Florida Tech has been a part of the Space Coast for as long as the world’s had astronauts. The university was founded in 1958, the same year NASA got its start, and since then has been advancing the industries that drive aerospace innovation through education, research and partnership.
With nicknames including “Missileman U” and “Countdown College,” Florida Tech is known for its deep historical connections to the U.S. space program as well as its current research in space commercialization, flight test engineering, space robotics and fluid dynamics—to name just a few.
Engineering the future is what Florida Tech did first and it's what we do best. That's why Florida Tech Stands for Aerospace.
How does liquid propellant slosh affect the dynamics of rocket motion?
"As liquid propellant moves around within spacecraft and satellite storage tanks, large forces can be generated along with significant variations of temperature and pressure. These effects can have a significant impact on the trajectory of a spacecraft and on the effectiveness, reliability, and safety of the propulsion system, especially in the microgravity environment of space. Our research helps to both generate predictive models that anticipate the location of liquid propellant throughout the duration of a space mission, and to validate those models against experimental data that is collect in our world-class laboratory.”
Dr. Daniel Kirk is a professor and dean of the College of Engineering and Science. He has obtained more than $5 million dollars in research funding, produced over 100 conference and journal publications, and served as a visiting scholar at NASA Marshall Space Flight Center and NASA Kennedy Space Center. He has also managed research projects in collaboration with NASA, the United States Air Force and the Office of Naval Research.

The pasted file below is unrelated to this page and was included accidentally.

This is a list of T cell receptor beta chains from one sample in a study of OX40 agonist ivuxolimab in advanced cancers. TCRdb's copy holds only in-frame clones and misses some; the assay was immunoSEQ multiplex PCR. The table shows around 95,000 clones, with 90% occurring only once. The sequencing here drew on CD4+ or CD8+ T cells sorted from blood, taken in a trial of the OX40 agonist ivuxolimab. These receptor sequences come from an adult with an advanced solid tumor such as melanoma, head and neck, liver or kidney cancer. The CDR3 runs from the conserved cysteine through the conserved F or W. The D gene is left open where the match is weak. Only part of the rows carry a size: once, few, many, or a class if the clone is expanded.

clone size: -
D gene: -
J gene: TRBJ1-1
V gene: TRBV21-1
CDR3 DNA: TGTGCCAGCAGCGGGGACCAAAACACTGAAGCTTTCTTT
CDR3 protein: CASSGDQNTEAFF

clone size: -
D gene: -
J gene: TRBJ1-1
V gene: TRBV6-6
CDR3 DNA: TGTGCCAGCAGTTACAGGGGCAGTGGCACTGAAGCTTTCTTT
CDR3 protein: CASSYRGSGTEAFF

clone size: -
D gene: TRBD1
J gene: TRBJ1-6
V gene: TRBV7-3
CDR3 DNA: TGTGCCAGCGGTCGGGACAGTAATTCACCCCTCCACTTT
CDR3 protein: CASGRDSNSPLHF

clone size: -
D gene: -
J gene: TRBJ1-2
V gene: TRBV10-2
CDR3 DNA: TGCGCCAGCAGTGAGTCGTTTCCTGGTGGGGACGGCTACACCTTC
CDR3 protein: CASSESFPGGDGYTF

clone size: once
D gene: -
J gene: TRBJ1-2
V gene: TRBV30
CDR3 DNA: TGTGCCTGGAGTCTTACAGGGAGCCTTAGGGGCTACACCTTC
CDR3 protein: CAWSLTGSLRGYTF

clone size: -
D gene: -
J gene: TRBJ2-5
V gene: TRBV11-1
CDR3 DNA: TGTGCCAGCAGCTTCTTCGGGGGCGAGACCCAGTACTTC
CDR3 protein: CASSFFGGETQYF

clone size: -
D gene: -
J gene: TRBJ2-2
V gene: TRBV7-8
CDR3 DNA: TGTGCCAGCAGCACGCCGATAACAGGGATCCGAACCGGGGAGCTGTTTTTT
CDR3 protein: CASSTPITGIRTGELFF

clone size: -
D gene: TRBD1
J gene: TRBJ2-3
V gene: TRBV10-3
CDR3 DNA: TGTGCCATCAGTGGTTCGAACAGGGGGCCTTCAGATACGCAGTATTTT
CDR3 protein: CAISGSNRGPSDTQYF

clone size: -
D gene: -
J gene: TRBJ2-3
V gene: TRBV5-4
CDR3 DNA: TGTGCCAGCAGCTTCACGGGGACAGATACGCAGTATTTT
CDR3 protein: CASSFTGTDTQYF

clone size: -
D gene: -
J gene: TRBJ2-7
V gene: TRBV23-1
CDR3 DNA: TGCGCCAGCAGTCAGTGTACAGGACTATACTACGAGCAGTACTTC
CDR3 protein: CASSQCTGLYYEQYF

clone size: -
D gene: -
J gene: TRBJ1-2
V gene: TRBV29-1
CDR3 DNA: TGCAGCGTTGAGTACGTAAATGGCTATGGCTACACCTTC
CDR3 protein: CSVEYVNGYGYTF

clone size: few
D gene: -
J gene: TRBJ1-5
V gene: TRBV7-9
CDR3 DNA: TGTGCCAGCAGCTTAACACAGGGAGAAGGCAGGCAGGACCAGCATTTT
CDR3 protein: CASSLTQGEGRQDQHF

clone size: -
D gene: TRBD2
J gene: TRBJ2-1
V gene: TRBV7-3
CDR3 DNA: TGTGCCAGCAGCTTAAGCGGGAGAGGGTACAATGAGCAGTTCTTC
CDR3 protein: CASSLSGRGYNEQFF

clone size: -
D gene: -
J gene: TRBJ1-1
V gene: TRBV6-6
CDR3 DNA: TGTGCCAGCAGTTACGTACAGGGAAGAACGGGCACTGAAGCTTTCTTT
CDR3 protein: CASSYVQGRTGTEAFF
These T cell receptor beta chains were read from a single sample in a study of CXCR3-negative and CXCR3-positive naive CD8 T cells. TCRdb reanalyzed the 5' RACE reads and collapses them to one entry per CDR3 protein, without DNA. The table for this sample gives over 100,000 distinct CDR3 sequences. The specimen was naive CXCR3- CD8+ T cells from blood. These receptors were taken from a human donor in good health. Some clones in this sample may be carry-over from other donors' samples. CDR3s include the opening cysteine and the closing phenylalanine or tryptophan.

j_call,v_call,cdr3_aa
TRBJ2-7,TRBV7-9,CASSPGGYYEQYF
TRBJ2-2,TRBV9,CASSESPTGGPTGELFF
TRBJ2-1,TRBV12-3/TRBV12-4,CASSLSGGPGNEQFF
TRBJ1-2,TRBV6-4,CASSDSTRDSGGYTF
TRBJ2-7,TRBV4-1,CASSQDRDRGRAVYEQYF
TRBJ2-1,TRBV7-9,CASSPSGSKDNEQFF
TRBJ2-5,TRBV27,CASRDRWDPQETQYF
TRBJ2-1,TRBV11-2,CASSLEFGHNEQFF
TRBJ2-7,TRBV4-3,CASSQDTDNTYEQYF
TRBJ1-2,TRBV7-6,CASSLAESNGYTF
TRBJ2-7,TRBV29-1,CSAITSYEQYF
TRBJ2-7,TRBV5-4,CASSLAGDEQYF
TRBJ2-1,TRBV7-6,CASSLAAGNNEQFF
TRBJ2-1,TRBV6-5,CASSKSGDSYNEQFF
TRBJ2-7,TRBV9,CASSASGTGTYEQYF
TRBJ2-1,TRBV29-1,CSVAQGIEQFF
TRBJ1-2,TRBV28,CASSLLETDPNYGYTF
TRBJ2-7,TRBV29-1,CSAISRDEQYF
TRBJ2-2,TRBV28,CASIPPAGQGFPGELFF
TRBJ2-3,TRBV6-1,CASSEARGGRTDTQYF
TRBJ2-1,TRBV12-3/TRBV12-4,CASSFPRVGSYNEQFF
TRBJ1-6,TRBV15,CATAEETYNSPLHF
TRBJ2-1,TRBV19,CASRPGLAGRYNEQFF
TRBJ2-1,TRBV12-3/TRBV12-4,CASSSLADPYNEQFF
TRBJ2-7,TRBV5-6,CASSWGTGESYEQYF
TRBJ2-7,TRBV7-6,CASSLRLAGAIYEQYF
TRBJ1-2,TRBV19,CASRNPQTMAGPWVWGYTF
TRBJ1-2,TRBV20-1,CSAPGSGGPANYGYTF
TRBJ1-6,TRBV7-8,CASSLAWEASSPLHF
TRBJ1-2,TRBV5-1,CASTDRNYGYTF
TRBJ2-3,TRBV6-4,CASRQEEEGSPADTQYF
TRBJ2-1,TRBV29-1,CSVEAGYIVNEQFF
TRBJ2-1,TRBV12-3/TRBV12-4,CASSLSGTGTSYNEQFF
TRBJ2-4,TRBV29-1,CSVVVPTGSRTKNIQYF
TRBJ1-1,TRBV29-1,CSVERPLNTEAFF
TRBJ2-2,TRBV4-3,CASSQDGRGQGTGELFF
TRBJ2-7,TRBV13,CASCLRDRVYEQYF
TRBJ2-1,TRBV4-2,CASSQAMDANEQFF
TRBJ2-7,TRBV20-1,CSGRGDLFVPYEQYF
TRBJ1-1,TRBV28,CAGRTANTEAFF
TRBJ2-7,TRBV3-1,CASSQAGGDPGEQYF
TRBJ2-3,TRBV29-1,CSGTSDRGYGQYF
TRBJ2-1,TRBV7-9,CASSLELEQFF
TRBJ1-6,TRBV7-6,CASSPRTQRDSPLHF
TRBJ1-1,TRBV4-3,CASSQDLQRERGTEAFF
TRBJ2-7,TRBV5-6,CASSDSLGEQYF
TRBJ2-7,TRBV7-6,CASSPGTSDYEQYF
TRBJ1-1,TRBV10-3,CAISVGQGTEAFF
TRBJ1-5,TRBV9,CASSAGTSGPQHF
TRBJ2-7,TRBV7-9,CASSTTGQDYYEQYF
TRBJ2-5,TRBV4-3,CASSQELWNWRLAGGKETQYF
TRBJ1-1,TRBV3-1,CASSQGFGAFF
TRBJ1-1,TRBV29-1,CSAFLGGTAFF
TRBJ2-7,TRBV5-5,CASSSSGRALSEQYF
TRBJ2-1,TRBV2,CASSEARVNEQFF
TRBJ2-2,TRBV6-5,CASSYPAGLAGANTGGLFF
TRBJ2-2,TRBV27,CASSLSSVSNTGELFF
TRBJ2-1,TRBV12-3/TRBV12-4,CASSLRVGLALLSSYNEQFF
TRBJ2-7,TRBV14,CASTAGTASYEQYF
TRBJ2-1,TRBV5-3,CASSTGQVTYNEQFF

How can we make aircraft easier to fly and safer for pilots?
"The FAA is funding Florida Tech because they need input and counsel on how to best certify the next generation of aircraft. Planes with electric propulsion, vertical takeoff and landing capabilities, and autonomous controls--they don't yet have certification standards for these type of vehicles. Our research will impact how novel aircraft are certified in the future, so we're excited about that."
A graduate of the Air Force Test Pilot School who has accumulated more than 1,300 flight hours in 49 different aircraft, Dr. Brian Kish is the chair of Florida Tech's flight test engineering program and an Associate Fellow of AIAA. His research interests include pilot workload, human factors, handling qualities and compliance methods.
How do we enable spacecraft to repair other spacecraft in orbit?
"We approach this by looking at robotics technologies and the spacecraft in question. On the robotics side, how do you use a small robot arm to transfer fuel? To capture something in space and move it around? On the spacecraft side, what sensors does it need? What control laws should it have? How can it be controlled from Earth? In our lab, we simulate frictionless motion, orbital dynamics between multiple objects, and the impacts of sunlight on machine vision technologies to answer these questions."
Dr. Markus Wilde is an associate professor and director of the Orion Lab at Florida Tech. He has participated in the NRC Research Associateship Program and served as a postdoctoral associate at the Spacecraft Robotics Laboratory at the Naval Postgraduate School. His research focuses on autonomous and telerobotic capabilities for the rendezvous and capture of space objects.
Eric Perlman is eager to learn more about his specialty -- black holes -- as well as exoplanets and the earliest stars.
The ORION Lab is working on a new way to repair ships and assist with the growing problem of space debris.
Could wayward planets be vessels for life? The work of Florida Tech astrobiologist Manasvi Lingam shows how it may be possible.